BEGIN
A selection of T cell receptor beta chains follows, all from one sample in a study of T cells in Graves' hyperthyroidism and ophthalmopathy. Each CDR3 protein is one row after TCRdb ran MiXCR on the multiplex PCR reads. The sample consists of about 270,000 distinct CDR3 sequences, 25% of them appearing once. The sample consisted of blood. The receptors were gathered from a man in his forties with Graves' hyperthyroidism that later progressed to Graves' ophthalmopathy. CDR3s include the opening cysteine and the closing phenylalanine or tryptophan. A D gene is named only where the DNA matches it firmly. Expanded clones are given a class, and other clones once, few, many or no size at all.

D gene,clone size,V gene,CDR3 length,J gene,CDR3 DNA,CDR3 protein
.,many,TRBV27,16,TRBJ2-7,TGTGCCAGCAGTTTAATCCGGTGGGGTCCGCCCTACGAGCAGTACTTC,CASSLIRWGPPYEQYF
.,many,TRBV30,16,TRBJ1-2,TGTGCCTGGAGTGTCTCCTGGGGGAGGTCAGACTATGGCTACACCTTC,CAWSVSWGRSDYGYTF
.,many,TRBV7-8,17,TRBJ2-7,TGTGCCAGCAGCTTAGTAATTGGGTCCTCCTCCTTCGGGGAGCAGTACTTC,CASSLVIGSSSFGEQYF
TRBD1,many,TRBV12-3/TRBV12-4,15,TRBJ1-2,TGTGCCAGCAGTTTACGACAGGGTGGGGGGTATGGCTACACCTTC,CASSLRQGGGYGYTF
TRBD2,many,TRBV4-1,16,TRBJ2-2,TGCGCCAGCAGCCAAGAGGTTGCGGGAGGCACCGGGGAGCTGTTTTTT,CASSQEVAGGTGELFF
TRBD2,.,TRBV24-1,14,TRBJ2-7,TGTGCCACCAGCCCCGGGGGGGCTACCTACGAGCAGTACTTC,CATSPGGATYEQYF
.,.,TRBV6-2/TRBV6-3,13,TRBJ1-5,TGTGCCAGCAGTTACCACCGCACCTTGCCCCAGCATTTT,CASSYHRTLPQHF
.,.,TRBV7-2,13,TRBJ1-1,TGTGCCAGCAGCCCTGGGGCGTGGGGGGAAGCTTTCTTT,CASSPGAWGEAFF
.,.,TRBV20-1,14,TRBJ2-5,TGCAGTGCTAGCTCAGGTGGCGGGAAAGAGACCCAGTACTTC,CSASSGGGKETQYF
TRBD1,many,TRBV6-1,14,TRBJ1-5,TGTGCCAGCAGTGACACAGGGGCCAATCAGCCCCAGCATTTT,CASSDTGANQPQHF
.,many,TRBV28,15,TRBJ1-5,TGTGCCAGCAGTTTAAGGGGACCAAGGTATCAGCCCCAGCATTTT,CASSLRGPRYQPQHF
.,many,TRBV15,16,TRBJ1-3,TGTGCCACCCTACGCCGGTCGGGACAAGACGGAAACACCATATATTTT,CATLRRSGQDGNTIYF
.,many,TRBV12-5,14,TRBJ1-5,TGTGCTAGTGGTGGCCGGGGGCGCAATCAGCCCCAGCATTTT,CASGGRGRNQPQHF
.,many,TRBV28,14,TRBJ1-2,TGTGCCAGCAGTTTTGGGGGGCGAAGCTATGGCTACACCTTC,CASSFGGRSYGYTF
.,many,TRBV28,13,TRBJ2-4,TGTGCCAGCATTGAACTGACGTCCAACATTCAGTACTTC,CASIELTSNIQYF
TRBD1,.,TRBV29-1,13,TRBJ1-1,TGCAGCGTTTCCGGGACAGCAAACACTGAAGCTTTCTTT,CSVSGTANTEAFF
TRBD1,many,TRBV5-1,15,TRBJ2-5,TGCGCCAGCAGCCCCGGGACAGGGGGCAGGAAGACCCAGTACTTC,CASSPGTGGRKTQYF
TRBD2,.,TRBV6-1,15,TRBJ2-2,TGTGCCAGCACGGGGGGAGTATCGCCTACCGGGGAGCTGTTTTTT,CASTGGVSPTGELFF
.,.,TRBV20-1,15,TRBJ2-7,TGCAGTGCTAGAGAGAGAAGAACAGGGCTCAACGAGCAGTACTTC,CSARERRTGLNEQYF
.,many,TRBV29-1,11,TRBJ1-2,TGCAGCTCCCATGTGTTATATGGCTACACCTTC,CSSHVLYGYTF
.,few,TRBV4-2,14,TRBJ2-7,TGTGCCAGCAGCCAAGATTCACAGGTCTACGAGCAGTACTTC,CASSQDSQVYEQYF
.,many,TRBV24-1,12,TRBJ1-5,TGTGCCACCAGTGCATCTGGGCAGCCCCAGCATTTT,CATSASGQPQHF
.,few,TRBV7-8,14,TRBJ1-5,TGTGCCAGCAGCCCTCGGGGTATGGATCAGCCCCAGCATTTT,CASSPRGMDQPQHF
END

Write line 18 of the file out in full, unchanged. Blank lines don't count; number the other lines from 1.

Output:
TRBD1,.,TRBV29-1,13,TRBJ1-1,TGCAGCGTTTCCGGGACAGCAAACACTGAAGCTTTCTTT,CSVSGTANTEAFF